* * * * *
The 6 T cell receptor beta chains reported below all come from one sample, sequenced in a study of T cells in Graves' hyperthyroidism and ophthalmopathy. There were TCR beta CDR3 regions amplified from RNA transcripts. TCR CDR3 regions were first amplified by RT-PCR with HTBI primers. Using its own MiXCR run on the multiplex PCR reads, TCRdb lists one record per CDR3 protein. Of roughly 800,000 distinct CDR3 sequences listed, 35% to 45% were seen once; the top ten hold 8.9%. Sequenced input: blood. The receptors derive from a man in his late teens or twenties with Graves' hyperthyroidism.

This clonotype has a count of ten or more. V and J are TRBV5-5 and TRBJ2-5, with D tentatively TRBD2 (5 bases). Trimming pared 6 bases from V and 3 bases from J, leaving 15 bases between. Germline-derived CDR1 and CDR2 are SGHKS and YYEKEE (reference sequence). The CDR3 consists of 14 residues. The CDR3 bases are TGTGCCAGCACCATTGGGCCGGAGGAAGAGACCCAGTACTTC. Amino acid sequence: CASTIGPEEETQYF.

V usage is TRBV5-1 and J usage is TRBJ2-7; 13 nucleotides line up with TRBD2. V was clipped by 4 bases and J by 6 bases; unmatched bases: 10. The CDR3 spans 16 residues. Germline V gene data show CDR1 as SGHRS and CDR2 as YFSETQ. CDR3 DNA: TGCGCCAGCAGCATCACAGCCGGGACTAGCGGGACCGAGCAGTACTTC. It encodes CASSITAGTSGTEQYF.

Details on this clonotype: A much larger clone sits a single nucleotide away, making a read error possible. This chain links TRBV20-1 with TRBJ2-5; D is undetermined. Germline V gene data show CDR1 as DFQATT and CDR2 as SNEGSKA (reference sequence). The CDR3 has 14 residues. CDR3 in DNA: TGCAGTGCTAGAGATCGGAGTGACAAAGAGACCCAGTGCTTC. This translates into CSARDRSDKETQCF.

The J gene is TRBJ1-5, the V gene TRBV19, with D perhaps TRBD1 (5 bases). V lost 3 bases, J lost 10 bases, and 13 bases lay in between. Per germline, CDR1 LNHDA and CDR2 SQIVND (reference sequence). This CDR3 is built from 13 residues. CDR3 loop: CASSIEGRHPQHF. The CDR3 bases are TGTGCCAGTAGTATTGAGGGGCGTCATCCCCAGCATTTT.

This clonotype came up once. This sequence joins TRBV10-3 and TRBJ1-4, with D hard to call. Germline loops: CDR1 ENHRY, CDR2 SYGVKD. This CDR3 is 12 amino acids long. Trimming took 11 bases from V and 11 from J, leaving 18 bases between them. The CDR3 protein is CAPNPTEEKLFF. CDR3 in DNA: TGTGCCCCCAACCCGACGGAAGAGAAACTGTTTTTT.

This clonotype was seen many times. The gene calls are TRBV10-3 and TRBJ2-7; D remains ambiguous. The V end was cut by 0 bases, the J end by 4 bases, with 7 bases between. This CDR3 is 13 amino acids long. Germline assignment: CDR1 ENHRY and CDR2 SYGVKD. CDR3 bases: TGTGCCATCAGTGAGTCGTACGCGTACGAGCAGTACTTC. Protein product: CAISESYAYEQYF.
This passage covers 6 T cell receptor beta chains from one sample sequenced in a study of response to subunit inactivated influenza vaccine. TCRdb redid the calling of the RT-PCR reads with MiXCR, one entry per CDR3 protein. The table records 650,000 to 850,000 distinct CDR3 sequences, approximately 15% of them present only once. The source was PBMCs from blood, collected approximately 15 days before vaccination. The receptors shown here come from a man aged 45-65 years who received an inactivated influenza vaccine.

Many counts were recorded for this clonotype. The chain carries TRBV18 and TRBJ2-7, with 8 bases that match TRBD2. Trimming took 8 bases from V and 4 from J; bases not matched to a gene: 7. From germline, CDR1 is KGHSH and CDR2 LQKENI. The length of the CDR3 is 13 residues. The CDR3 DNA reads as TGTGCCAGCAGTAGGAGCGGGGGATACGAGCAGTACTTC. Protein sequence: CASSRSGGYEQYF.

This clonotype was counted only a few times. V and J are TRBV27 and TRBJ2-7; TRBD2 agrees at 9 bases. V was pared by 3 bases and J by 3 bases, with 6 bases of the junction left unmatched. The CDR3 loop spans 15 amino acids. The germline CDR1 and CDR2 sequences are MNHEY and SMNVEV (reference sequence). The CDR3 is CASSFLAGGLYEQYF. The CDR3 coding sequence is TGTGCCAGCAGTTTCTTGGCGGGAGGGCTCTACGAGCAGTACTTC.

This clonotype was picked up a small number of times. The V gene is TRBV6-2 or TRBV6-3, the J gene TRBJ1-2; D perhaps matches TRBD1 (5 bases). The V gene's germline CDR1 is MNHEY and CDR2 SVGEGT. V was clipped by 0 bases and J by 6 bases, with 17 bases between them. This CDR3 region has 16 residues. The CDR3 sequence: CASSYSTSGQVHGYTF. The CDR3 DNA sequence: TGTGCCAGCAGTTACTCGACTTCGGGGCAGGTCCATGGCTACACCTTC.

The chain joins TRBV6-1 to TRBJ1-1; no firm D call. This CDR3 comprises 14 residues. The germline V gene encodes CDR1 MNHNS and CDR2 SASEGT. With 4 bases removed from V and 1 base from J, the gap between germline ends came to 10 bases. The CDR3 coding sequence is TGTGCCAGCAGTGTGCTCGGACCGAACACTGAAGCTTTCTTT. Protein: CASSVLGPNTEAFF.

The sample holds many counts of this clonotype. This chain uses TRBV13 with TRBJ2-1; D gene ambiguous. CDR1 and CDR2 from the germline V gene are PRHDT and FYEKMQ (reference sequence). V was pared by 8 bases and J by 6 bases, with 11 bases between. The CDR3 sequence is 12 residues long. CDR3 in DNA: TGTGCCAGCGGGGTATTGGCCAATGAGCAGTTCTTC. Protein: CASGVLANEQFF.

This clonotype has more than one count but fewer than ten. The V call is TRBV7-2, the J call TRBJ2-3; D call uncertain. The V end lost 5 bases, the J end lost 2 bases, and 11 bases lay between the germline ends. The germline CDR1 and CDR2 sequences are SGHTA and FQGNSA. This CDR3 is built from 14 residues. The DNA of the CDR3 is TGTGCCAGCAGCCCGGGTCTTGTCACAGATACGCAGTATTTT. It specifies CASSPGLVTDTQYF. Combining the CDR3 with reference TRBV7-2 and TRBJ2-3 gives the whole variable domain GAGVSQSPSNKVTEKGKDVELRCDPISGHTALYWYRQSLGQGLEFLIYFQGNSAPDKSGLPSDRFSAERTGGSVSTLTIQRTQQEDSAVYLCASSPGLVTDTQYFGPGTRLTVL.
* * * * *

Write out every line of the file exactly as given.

The 6 T cell receptor beta chains reported below all come from one sample, sequenced in a study of T cells in Graves' hyperthyroidism and ophthalmopathy. There were TCR beta CDR3 regions amplified from RNA transcripts. TCR CDR3 regions were first amplified by RT-PCR with HTBI primers. Using its own MiXCR run on the multiplex PCR reads, TCRdb lists one record per CDR3 protein. Of roughly 800,000 distinct CDR3 sequences listed, 35% to 45% were seen once; the top ten hold 8.9%. Sequenced input: blood. The receptors derive from a man in his late teens or twenties with Graves' hyperthyroidism.

This clonotype has a count of ten or more. V and J are TRBV5-5 and TRBJ2-5, with D tentatively TRBD2 (5 bases). Trimming pared 6 bases from V and 3 bases from J, leaving 15 bases between. Germline-derived CDR1 and CDR2 are SGHKS and YYEKEE (reference sequence). The CDR3 consists of 14 residues. The CDR3 bases are TGTGCCAGCACCATTGGGCCGGAGGAAGAGACCCAGTACTTC. Amino acid sequence: CASTIGPEEETQYF.

V usage is TRBV5-1 and J usage is TRBJ2-7; 13 nucleotides line up with TRBD2. V was clipped by 4 bases and J by 6 bases; unmatched bases: 10. The CDR3 spans 16 residues. Germline V gene data show CDR1 as SGHRS and CDR2 as YFSETQ. CDR3 DNA: TGCGCCAGCAGCATCACAGCCGGGACTAGCGGGACCGAGCAGTACTTC. It encodes CASSITAGTSGTEQYF.

Details on this clonotype: A much larger clone sits a single nucleotide away, making a read error possible. This chain links TRBV20-1 with TRBJ2-5; D is undetermined. Germline V gene data show CDR1 as DFQATT and CDR2 as SNEGSKA (reference sequence). The CDR3 has 14 residues. CDR3 in DNA: TGCAGTGCTAGAGATCGGAGTGACAAAGAGACCCAGTGCTTC. This translates into CSARDRSDKETQCF.

The J gene is TRBJ1-5, the V gene TRBV19, with D perhaps TRBD1 (5 bases). V lost 3 bases, J lost 10 bases, and 13 bases lay in between. Per germline, CDR1 LNHDA and CDR2 SQIVND (reference sequence). This CDR3 is built from 13 residues. CDR3 loop: CASSIEGRHPQHF. The CDR3 bases are TGTGCCAGTAGTATTGAGGGGCGTCATCCCCAGCATTTT.

This clonotype came up once. This sequence joins TRBV10-3 and TRBJ1-4, with D hard to call. Germline loops: CDR1 ENHRY, CDR2 SYGVKD. This CDR3 is 12 amino acids long. Trimming took 11 bases from V and 11 from J, leaving 18 bases between them. The CDR3 protein is CAPNPTEEKLFF. CDR3 in DNA: TGTGCCCCCAACCCGACGGAAGAGAAACTGTTTTTT.

This clonotype was seen many times. The gene calls are TRBV10-3 and TRBJ2-7; D remains ambiguous. The V end was cut by 0 bases, the J end by 4 bases, with 7 bases between. This CDR3 is 13 amino acids long. Germline assignment: CDR1 ENHRY and CDR2 SYGVKD. CDR3 bases: TGTGCCATCAGTGAGTCGTACGCGTACGAGCAGTACTTC. Protein product: CAISESYAYEQYF.
This passage covers 6 T cell receptor beta chains from one sample sequenced in a study of response to subunit inactivated influenza vaccine. TCRdb redid the calling of the RT-PCR reads with MiXCR, one entry per CDR3 protein. The table records 650,000 to 850,000 distinct CDR3 sequences, approximately 15% of them present only once. The source was PBMCs from blood, collected approximately 15 days before vaccination. The receptors shown here come from a man aged 45-65 years who received an inactivated influenza vaccine.

Many counts were recorded for this clonotype. The chain carries TRBV18 and TRBJ2-7, with 8 bases that match TRBD2. Trimming took 8 bases from V and 4 from J; bases not matched to a gene: 7. From germline, CDR1 is KGHSH and CDR2 LQKENI. The length of the CDR3 is 13 residues. The CDR3 DNA reads as TGTGCCAGCAGTAGGAGCGGGGGATACGAGCAGTACTTC. Protein sequence: CASSRSGGYEQYF.

This clonotype was counted only a few times. V and J are TRBV27 and TRBJ2-7; TRBD2 agrees at 9 bases. V was pared by 3 bases and J by 3 bases, with 6 bases of the junction left unmatched. The CDR3 loop spans 15 amino acids. The germline CDR1 and CDR2 sequences are MNHEY and SMNVEV (reference sequence). The CDR3 is CASSFLAGGLYEQYF. The CDR3 coding sequence is TGTGCCAGCAGTTTCTTGGCGGGAGGGCTCTACGAGCAGTACTTC.

This clonotype was picked up a small number of times. The V gene is TRBV6-2 or TRBV6-3, the J gene TRBJ1-2; D perhaps matches TRBD1 (5 bases). The V gene's germline CDR1 is MNHEY and CDR2 SVGEGT. V was clipped by 0 bases and J by 6 bases, with 17 bases between them. This CDR3 region has 16 residues. The CDR3 sequence: CASSYSTSGQVHGYTF. The CDR3 DNA sequence: TGTGCCAGCAGTTACTCGACTTCGGGGCAGGTCCATGGCTACACCTTC.

The chain joins TRBV6-1 to TRBJ1-1; no firm D call. This CDR3 comprises 14 residues. The germline V gene encodes CDR1 MNHNS and CDR2 SASEGT. With 4 bases removed from V and 1 base from J, the gap between germline ends came to 10 bases. The CDR3 coding sequence is TGTGCCAGCAGTGTGCTCGGACCGAACACTGAAGCTTTCTTT. Protein: CASSVLGPNTEAFF.

The sample holds many counts of this clonotype. This chain uses TRBV13 with TRBJ2-1; D gene ambiguous. CDR1 and CDR2 from the germline V gene are PRHDT and FYEKMQ (reference sequence). V was pared by 8 bases and J by 6 bases, with 11 bases between. The CDR3 sequence is 12 residues long. CDR3 in DNA: TGTGCCAGCGGGGTATTGGCCAATGAGCAGTTCTTC. Protein: CASGVLANEQFF.

This clonotype has more than one count but fewer than ten. The V call is TRBV7-2, the J call TRBJ2-3; D call uncertain. The V end lost 5 bases, the J end lost 2 bases, and 11 bases lay between the germline ends. The germline CDR1 and CDR2 sequences are SGHTA and FQGNSA. This CDR3 is built from 14 residues. The DNA of the CDR3 is TGTGCCAGCAGCCCGGGTCTTGTCACAGATACGCAGTATTTT. It specifies CASSPGLVTDTQYF. Combining the CDR3 with reference TRBV7-2 and TRBJ2-3 gives the whole variable domain GAGVSQSPSNKVTEKGKDVELRCDPISGHTALYWYRQSLGQGLEFLIYFQGNSAPDKSGLPSDRFSAERTGGSVSTLTIQRTQQEDSAVYLCASSPGLVTDTQYFGPGTRLTVL.